After the frontier reached the west coast, the moon was the next frontier, as some claim. And as there is an endless void to be explored, space as the next frontier seems to be the logical consequence. “There are always new frontiers of the unknown along the fringes of what we know. Even if we never escape our own solar system, we can always push the edge of knowledge farther and farther out” (Williamson 51). Vivian Sobchak, too, explains that science fiction is a vessel to explore the unknown beyond human perception. Pushing the frontier, seeking freedom and knowledge is a key element of Interstellar, and taking risks while using science is what makes humans indistinguishable and autonomous in the film. The dangerous environment depicted in Interstellar, primarily space, but also planets on which toxins pollute the air and gravity creates enormous tides, is an elementary part of the plot. Dr. Mann even betrays his colleagues in order to escape the harsh environment on his planet. The film hence acknowledges something Gary Westfahl stated science fiction films set in space would lack:

outer space is an environment radically different from all those that humans have previously explored. It is a realm without air, without water, and without material resources; a realm of zero gravity, extreme temperatures, and no protection from harmful radiation. A film about space travel, even if designed to entertain, should in some way acknowledge these harsh realities. (Westfahl 55)

Westfahl demands that more science fiction films should include scientific data and portray space as dangerous as it really is. Interstellar does exactly that and by foregrounding the search for a planet humans can live on, the film highlights the special circumstances that are needed for a human-friendly environment while demonstrating that space is a realm we yet have to understand. The wormhole signifies yet another frontier that humankind has to cross.

Interstellar reiterates the importance of science and the survival of the human species by virtue of space exploration. Besides, the film portrays two female characters, Murph and Dr. Brand, who eventually rescue humankind. Hence, female empowerment, women in science and men nurturing people by farming are topics that cannot be excluded in this analysis. The plot reacts to many programs that encourage women and girls to choose a career in natural science and depicts women as heroines instead of letting male characters rescue everyone by virtue of combat and weaponry. These are two major themes that show how Interstellar reacts to contemporary discourse, the attitude towards science and the depiction of female characters. Moreover, the film suggests that science is a requirement for humankind to survive. To overcome the decay of earth, scientists in Interstellar explore space and hope to find a new planet to live on. The ending shows that humans have evolved and gained access to multiple dimensions, influencing spacetime and investigating gravity. Therefore, the film reacts to contemporary concerns and offers a possible development of life on earth: One the one hand, Interstellar paints an eerie picture of our future that is caused by irresponsible behaviour, but on the other hand, the film excludes contemporary developments that are dominated by bigotry, war, and terrorism. Contrary to the dystopian world of Alien, Interstellar suggests solutions and scientific approaches to contemporary problems. The underlying motif of Interstellar is: How far can humankind go – metaphorically and physically. The film is a utopia and portrays an optimistic foreshadowing. As the filmmakers included scientific data, they also articulate this meaning on a meta level. The following chapter shows how this was achieved and how the cinematographic elements contribute to the film’s message and meaning.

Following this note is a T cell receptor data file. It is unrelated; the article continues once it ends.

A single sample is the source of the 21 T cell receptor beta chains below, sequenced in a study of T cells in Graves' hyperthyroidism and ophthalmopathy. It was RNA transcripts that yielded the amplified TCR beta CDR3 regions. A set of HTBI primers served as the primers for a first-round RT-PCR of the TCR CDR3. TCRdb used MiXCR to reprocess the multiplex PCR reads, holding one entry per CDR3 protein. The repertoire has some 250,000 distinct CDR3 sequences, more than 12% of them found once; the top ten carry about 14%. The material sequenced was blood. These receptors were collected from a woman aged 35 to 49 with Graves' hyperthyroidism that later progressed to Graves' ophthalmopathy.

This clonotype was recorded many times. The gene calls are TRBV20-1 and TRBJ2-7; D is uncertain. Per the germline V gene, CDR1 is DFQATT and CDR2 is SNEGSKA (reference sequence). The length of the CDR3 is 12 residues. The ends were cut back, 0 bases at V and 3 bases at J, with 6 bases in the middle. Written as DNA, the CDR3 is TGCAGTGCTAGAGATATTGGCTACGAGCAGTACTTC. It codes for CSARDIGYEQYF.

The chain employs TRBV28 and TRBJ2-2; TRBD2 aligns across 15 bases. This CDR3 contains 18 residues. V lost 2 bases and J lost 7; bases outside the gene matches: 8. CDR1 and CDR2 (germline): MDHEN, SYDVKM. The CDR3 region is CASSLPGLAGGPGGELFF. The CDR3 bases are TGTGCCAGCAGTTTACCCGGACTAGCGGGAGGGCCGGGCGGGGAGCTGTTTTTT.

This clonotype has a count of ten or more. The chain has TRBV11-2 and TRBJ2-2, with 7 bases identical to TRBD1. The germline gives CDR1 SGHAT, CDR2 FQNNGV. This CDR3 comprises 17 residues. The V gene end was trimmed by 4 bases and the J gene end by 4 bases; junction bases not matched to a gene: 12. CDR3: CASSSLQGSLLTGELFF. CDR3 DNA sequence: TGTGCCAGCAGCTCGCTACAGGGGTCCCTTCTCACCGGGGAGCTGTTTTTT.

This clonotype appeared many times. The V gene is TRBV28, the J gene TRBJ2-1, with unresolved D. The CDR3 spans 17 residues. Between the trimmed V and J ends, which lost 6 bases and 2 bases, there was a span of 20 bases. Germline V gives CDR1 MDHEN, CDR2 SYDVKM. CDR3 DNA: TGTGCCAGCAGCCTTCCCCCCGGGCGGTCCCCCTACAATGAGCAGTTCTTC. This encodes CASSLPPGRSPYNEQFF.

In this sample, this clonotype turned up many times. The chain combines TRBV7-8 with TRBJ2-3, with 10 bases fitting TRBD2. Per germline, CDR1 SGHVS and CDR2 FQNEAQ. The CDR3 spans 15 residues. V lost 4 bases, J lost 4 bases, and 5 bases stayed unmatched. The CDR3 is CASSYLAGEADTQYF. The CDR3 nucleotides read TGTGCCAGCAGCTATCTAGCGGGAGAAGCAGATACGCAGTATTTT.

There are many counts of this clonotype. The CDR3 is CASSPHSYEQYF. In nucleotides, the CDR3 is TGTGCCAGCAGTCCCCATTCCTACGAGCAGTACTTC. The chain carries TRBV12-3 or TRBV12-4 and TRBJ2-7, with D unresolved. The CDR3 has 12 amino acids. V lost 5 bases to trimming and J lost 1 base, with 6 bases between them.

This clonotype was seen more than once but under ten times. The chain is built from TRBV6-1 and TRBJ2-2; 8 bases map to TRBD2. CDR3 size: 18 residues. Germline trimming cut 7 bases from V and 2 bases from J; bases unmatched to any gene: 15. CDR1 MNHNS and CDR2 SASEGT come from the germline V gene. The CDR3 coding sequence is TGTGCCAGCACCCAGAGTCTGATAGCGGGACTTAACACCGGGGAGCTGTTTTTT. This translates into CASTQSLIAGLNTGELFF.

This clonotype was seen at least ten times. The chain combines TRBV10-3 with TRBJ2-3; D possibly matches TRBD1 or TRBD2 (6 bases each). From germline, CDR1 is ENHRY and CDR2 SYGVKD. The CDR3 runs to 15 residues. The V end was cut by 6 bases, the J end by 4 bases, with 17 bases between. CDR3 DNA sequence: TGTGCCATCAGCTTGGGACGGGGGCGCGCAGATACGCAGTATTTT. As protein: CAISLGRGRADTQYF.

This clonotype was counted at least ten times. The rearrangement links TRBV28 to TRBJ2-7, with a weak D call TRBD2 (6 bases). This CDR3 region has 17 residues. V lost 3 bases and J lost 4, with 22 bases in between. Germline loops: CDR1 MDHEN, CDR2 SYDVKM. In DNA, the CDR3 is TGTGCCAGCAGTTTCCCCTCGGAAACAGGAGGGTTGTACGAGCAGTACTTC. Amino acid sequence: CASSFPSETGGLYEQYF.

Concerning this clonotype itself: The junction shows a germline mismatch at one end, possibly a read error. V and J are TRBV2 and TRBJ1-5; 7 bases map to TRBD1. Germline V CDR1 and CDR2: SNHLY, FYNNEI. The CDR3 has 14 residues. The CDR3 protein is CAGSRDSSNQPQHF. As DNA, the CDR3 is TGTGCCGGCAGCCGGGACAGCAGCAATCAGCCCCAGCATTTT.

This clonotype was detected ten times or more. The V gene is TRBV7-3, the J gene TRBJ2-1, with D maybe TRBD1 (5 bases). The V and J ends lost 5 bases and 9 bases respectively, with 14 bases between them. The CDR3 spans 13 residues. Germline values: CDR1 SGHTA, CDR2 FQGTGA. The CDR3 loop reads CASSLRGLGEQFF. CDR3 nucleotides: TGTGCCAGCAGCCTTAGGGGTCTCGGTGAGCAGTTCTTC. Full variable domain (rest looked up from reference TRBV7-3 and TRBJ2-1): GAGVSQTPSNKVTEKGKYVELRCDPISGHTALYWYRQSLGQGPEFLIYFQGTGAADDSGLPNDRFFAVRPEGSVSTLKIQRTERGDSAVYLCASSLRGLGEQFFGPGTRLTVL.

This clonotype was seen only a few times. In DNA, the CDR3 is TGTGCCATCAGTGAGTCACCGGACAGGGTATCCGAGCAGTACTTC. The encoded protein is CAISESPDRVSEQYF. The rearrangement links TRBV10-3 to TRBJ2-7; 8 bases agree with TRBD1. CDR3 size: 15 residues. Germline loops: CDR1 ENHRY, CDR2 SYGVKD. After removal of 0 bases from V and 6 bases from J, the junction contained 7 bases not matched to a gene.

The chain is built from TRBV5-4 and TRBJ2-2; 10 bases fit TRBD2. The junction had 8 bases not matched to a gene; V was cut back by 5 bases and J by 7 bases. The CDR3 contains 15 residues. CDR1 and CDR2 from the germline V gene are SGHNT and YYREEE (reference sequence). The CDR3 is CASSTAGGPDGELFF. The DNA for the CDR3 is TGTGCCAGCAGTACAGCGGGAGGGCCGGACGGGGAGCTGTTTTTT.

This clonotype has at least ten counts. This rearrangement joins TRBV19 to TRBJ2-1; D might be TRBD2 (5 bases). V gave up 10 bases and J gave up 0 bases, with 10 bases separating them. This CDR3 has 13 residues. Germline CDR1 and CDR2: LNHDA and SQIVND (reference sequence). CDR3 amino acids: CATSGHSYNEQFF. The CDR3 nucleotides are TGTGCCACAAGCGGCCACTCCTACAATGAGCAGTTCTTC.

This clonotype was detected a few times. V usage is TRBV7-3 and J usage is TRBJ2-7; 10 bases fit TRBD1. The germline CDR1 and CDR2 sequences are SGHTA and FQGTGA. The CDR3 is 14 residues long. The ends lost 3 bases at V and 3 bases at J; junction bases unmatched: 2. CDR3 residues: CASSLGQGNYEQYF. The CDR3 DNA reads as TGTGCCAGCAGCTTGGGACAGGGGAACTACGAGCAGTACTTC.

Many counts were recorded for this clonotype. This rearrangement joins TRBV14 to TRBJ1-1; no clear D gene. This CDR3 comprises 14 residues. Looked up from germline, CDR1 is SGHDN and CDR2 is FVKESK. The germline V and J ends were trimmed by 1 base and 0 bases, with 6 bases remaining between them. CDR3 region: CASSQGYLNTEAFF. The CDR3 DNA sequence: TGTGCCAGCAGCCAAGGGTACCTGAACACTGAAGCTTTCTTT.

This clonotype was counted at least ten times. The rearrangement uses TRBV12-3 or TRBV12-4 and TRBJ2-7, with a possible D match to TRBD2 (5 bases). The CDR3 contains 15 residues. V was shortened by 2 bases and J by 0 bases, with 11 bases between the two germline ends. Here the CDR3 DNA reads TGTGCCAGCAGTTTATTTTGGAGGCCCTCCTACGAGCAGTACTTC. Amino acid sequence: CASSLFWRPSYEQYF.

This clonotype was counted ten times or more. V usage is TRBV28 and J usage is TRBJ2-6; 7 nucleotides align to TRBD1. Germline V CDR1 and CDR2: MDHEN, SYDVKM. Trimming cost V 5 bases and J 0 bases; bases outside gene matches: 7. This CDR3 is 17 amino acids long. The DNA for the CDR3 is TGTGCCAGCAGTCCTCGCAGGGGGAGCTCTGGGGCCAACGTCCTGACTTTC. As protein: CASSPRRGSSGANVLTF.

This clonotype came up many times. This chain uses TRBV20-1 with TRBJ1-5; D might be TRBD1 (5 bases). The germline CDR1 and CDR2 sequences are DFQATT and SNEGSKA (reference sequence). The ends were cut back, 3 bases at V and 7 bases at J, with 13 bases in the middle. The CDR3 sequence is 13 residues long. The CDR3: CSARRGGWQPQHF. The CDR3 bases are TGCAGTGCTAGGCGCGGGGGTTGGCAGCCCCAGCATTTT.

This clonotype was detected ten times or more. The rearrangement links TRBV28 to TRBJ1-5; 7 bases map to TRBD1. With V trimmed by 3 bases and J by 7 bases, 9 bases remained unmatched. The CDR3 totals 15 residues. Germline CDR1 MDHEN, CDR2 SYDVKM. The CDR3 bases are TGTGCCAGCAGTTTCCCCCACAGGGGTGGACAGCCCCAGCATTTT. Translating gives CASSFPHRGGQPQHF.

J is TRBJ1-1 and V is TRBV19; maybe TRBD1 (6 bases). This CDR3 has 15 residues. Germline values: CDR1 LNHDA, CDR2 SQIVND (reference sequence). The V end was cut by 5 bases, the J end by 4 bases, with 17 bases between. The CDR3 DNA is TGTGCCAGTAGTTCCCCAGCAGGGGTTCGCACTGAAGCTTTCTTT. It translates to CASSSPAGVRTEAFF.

Themes and Images: Going Beyond Human Boundaries

This chapter focuses on the implementation of scientific data and knowledge and how this affected the reception of the film as well as its production. “Recent scientific and technological breakthroughs demonstrate that the gap is being bridged between science fiction and science fact, between literary imagination and mind-boggling technoscientific realities” (Best & Kellner 103). Interstellar is a recent example for this development. It relies on actual scientific facts in order to create a futuristic, but realistic scenario that is based on contemporary theory. Kip Thorne, the physicist who assisted Christopher Nolan while directing Interstellar, wrote a book about the science that is mentioned in the film. He elaborates on the creation of the wormhole and the hypercube, the so-called tesseract (see Thorne 253). This chapter discusses two specific scenes in regard to the actual scientific data used to create cinematographic elements and specific images.

The previous chapter was about the wormhole as a frontier and the structure of the plot that exemplifies its overall theme: the future of humankind. The scene in which the crew travels through the wormhole offers further insights on an audiovisual level.


Fig. 5: Going through the wormhole. Interstellar. Directed by Christopher Nolan. Paramount Pictures, 2014: 00:58:03.